Moscow exploits the region’s heavy dependence on Russian gas, endemic corruption and feeble rule of law, a weak media sector, cyber-security vulnerabilities, ongoing reliance on Russian-spec military equipment, ethnic differences and unresolved political or territorial disputes to pressure governments and political parties and discourage Western-oriented reform. Unfortunately, Russia seems less interested in promoting economic development and good governance in the Western Balkans than in holding back or weakening a region still in a precarious state following years of strife.
Compounding the external threat posed by Russian meddling in the region, the Western Balkans faces the challenge of dealing with the potential growth of violent extremism. According to open source reporting, 750 to perhaps as many as 950 foreign fighters, mostly from Bosnia and Herzegovina, Albania, Kosovo and Macedonia, have traveled from the region to Syria and Iraq since 2012. While the number of departing foreign terrorist fighters has significantly decreased over the last two years, it is clear that the Balkans remains a focus for ISIS recruitment efforts. ISIS, which, as President Trump has said, represents one of the “most vicious and aggressive” threats we face, has implemented a propaganda campaign in the region and has encouraged those who cannot travel to Syria and Iraq to carry out attacks in their home countries or Western Europe.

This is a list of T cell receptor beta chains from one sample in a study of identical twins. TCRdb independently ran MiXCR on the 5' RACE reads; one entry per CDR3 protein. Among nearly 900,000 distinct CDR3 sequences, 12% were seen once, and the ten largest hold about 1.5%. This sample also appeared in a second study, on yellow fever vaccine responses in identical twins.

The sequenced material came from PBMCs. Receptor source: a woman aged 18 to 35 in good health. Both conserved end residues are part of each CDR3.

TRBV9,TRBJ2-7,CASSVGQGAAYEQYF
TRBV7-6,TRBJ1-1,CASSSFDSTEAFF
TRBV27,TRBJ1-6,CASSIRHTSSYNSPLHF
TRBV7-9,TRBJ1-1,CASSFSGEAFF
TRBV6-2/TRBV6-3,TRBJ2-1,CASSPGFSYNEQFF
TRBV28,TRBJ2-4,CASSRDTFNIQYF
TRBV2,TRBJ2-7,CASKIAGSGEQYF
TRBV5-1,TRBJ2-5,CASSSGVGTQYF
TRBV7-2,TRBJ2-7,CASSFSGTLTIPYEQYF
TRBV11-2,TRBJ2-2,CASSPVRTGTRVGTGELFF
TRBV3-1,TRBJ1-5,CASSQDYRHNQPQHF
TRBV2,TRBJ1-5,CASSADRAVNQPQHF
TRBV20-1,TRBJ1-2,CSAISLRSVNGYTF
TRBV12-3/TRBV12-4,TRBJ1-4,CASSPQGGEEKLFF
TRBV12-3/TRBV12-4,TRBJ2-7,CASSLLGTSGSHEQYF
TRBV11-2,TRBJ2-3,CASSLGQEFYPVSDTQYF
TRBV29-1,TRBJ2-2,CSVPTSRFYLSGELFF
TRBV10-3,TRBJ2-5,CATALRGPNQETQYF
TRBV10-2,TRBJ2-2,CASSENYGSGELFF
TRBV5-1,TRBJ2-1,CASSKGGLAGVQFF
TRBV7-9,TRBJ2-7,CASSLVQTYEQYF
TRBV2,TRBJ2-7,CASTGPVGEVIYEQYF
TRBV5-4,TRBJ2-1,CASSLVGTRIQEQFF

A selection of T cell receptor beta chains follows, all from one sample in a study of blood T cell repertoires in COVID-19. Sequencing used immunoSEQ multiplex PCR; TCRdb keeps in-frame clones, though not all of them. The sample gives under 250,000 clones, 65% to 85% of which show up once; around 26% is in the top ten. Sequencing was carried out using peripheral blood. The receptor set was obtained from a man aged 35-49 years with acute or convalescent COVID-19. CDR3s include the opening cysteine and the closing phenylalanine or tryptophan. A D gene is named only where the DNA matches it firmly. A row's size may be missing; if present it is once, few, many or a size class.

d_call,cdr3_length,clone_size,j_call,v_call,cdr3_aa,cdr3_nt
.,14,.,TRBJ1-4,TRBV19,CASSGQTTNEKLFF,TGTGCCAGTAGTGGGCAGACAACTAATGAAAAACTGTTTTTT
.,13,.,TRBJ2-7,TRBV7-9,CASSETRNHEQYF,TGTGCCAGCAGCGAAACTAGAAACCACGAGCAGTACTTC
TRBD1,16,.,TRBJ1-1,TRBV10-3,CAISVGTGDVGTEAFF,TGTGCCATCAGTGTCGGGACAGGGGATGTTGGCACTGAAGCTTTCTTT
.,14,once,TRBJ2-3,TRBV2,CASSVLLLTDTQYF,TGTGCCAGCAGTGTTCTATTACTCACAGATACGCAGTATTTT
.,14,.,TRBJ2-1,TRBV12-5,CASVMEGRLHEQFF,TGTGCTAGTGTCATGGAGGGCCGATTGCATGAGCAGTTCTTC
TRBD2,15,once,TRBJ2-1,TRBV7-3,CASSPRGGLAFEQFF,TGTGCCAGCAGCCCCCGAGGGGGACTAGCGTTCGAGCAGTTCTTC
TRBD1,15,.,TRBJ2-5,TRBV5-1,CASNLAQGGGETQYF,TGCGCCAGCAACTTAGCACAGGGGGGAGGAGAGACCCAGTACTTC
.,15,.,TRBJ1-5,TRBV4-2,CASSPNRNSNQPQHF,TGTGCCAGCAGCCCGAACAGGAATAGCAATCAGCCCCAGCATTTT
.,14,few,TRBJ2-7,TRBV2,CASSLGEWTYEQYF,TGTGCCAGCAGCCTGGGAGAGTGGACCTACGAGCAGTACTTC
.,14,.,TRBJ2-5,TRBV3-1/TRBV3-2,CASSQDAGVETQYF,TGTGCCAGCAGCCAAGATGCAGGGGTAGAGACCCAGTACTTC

The governments of the region are often not fully equipped to deal with this challenge on their own. For example, law enforcement and border security officials, intelligence experts, and prosecutors struggle to work together to identify and disrupt ISIS and terrorist plotting. Borders in the region remain porous, and the transit of foreign fighters both north to Western Europe and south to Iraq and Syria continues to pose a significant vulnerability to our security interests in the region, wider Europe, and to the homeland. Several countries lack the cyber expertise to analyze seized electronics and monitor online activities. Once terrorists are put in prison, many countries lack the training and resources needed to rehabilitate them and prevent the spread of radicalization to violence. It is also critical to identify vulnerable populations and directly address the root-causes of extremist ideologies. Finally, many countries also lack capacity to counter and prevent terrorist messaging, or to identify vulnerable individuals and intervene in recruitment process.
Addressing Internal Challenges
These continued challenges are formidable, but we have been active in helping the countries of the region to confront them. Perhaps most importantly, we are taking steps to shore up rule of law and stamp out corruption in the region by pressing our partners to accelerate needed reforms and providing targeted assistance. For example, with our assistance, Albania is implementing wide-ranging judicial reforms that will dramatically strengthen the rule of law and reduce wide-spread corruption. Montenegro’s new Office of the Special Prosecutor has cracked down on corruption within the government, bringing charges against nine senior officials and opening investigations against several dozen more. In Serbia, a USAID program has helped streamline business inspections and automate the building permit process, a reform that was partially responsible for Serbia moving up 44 spots in the World Bank’s Ease of Doing Business survey over the past two years, to number 47 in the world. We are urging political leaders and criminal